Constructing the First Version of the Japanese Reference Genome

Constructing the First Version of the Japanese Reference Genome

Researchers at Tohoku University have completed and released the first Japanese reference genome, named JG1

The Japanese now have their own reference genome thanks to researchers at Tohoku University who completed and released the first Japanese reference genome (JG1).

Their study was published in the journal Nature Communications on January 11, 2021.

"JG1 can aid with the clinical sequence analysis of Japanese individuals with rare diseases as it eliminates the genomic differences from the international reference genome," said Jun Takayama, co-author of the study.

The Ideogram of JG1.
Tohoku University

Back in 2003, the Human Genome Project, through a gargantuan global effort, cracked the code of life and mapped all the genes of the human genome.

Since then, more accurate versions of the human reference genome have been realized. Aiding this has been the advancement in next-generation sequencing technologies that allow for short reads of approximately several hundred bases in a massively parallel way, reducing the costs and time to sequence DNA and RNA.

The international reference genome is based on an individual of African-European descent. This hampers investigating genetic variants or rare disease and cancer driving genes in the Japanese population owing to natural genomic differences in different populations.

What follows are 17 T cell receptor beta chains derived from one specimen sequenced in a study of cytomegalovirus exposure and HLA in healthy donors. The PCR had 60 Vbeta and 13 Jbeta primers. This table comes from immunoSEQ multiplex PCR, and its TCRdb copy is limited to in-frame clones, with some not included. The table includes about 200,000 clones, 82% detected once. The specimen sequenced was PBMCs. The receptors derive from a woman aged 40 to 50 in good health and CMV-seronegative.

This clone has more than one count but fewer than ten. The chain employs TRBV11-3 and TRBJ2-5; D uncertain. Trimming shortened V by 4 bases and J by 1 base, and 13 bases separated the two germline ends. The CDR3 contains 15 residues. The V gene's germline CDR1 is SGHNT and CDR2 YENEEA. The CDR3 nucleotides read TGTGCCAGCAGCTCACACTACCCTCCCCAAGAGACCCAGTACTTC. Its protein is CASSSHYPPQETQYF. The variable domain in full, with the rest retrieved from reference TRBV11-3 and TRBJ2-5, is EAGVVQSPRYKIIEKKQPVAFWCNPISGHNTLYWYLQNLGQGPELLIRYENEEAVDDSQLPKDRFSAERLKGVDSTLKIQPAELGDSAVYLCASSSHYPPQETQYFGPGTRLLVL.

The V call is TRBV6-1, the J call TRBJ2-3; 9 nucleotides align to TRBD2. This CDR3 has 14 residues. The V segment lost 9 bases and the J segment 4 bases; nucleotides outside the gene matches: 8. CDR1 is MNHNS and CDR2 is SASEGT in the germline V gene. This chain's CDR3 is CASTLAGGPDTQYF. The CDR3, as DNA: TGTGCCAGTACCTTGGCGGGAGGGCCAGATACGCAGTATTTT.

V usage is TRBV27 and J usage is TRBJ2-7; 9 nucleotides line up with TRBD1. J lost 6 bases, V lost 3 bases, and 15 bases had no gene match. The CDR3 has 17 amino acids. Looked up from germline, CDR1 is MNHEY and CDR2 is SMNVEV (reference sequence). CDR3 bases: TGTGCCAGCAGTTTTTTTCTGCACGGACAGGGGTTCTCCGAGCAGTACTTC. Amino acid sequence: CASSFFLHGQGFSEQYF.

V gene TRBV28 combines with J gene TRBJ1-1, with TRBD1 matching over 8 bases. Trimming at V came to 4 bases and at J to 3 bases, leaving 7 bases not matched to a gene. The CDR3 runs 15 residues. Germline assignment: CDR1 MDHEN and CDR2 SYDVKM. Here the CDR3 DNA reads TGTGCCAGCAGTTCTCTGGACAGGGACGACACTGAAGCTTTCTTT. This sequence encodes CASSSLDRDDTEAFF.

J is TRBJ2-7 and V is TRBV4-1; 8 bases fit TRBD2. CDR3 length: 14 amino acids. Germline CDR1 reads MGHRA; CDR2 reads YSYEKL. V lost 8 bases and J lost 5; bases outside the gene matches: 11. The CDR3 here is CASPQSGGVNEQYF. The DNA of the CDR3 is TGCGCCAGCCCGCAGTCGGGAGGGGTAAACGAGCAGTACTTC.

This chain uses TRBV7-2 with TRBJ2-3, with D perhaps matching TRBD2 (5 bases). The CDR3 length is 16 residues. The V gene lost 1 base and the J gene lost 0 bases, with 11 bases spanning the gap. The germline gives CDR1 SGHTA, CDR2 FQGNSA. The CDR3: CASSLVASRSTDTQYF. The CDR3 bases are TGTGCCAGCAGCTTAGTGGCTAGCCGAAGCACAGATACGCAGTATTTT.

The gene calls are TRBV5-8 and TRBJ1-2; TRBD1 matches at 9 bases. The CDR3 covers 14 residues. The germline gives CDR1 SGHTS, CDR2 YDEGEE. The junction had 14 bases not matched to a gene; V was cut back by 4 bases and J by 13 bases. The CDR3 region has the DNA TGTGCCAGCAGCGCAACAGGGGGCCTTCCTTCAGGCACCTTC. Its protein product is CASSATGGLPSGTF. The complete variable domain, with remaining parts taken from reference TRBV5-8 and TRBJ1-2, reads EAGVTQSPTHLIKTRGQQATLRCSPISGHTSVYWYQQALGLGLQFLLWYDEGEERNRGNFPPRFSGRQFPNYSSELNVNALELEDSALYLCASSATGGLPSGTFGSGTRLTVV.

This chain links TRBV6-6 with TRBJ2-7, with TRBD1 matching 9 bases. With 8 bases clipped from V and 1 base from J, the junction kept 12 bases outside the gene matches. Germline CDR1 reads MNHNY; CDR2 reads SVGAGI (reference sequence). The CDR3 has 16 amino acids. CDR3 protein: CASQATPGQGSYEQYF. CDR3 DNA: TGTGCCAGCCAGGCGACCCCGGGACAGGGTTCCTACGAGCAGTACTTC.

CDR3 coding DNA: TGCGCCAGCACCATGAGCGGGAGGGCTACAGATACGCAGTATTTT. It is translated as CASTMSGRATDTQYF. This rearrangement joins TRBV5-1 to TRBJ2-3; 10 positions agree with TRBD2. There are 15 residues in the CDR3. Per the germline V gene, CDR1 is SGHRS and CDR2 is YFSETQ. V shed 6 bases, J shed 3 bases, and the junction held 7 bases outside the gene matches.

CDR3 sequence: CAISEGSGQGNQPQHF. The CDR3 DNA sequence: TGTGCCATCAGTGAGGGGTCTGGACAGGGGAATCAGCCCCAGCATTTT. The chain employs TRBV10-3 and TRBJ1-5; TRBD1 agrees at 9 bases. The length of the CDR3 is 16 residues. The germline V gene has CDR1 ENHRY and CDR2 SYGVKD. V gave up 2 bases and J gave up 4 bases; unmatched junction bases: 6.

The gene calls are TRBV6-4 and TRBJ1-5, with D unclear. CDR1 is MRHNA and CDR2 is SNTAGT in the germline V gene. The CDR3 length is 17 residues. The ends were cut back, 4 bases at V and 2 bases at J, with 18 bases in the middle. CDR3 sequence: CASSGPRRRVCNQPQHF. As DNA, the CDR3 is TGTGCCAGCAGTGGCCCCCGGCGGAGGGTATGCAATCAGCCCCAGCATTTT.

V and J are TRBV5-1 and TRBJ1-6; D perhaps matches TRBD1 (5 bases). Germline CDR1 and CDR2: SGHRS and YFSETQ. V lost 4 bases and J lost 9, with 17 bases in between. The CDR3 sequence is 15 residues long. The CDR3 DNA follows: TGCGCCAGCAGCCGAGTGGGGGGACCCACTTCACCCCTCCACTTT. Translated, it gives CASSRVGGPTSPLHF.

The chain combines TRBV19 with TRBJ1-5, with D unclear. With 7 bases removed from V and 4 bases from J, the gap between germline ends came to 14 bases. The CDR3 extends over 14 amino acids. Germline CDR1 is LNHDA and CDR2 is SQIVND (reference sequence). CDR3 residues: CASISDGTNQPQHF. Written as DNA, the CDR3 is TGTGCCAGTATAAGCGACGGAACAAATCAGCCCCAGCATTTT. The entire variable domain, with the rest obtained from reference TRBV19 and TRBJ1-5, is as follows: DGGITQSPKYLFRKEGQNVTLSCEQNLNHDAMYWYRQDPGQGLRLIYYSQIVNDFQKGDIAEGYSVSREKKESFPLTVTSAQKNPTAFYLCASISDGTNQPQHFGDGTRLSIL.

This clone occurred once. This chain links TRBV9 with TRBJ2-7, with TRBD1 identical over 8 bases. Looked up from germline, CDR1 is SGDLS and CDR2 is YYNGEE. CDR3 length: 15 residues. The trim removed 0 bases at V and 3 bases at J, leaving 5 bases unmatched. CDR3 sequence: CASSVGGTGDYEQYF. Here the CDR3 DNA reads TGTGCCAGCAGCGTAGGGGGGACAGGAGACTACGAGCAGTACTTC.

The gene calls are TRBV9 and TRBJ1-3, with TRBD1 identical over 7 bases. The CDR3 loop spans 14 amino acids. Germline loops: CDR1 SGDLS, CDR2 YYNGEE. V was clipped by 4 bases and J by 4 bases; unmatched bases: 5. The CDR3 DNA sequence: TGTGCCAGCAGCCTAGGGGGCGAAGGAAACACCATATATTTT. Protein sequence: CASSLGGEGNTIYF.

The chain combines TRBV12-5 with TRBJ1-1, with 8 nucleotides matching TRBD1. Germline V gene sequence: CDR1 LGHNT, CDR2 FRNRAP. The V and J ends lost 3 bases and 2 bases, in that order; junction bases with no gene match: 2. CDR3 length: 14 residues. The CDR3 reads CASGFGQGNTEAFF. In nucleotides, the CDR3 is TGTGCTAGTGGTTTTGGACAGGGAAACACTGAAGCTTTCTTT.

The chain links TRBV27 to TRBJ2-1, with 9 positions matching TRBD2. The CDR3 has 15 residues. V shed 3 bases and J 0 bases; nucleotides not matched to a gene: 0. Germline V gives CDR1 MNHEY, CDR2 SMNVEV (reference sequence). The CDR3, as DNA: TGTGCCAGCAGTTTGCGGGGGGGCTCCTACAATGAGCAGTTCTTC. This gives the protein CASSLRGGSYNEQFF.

Related Article: Clinical Applications of Long-Read Sequencing


Associate professor Takayama and professor Gen Tamiya from Tohoku University's Tohoku Medical Megabank Organization (ToMMo) and the Advanced Research Center for Innovations in Next-Generation Medicine (INGEM) and colleagues from Tohoku University School of Medicine, School of Information Sciences, RIKEN AIP Center, and Miyagi Cancer Research Institute developed JG1 as the first part of the Japanese Reference Genome Assembly (JRGA) project.

This high-precision reference sequence is applicable to the whole human genome analysis and was constructed by analyzing the genomes of three Japanese individuals using high-coverage, long-read next-generation sequencing technologies.

Researchers can efficiently investigate the causal genetic variants of rare diseases and cancer driver genes with JG1.

"JG1 may be applicable to other populations, especially those from Asia. In addition, with the JG1, the accuracy of the Japanese allele frequency and haplotype reference panels gets improved," added Takayama.

- This press release was originally published on the Tohoku University website